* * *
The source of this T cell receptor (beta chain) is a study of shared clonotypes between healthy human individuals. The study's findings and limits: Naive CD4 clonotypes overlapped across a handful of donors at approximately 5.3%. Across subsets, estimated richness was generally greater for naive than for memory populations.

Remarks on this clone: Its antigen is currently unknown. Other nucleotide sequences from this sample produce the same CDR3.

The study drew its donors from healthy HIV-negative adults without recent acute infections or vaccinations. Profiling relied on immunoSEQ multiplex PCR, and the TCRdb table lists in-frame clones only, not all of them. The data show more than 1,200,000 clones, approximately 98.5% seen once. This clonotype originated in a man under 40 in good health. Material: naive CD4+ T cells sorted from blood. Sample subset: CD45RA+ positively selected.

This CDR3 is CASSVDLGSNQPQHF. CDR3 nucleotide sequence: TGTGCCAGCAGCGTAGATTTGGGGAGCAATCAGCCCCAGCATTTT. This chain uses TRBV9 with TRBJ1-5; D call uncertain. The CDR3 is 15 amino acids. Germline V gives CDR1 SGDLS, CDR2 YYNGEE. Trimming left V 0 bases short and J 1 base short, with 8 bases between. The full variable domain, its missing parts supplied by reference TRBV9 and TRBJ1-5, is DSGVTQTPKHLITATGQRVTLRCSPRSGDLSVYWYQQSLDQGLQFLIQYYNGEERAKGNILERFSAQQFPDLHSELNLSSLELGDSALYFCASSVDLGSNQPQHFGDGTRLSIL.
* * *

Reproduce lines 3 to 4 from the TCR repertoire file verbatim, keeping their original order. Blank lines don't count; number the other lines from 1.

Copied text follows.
The study drew its donors from healthy HIV-negative adults without recent acute infections or vaccinations. Profiling relied on immunoSEQ multiplex PCR, and the TCRdb table lists in-frame clones only, not all of them. The data show more than 1,200,000 clones, approximately 98.5% seen once. This clonotype originated in a man under 40 in good health. Material: naive CD4+ T cells sorted from blood. Sample subset: CD45RA+ positively selected.

This CDR3 is CASSVDLGSNQPQHF. CDR3 nucleotide sequence: TGTGCCAGCAGCGTAGATTTGGGGAGCAATCAGCCCCAGCATTTT. This chain uses TRBV9 with TRBJ1-5; D call uncertain. The CDR3 is 15 amino acids. Germline V gives CDR1 SGDLS, CDR2 YYNGEE. Trimming left V 0 bases short and J 1 base short, with 8 bases between. The full variable domain, its missing parts supplied by reference TRBV9 and TRBJ1-5, is DSGVTQTPKHLITATGQRVTLRCSPRSGDLSVYWYQQSLDQGLQFLIQYYNGEERAKGNILERFSAQQFPDLHSELNLSSLELGDSALYFCASSVDLGSNQPQHFGDGTRLSIL.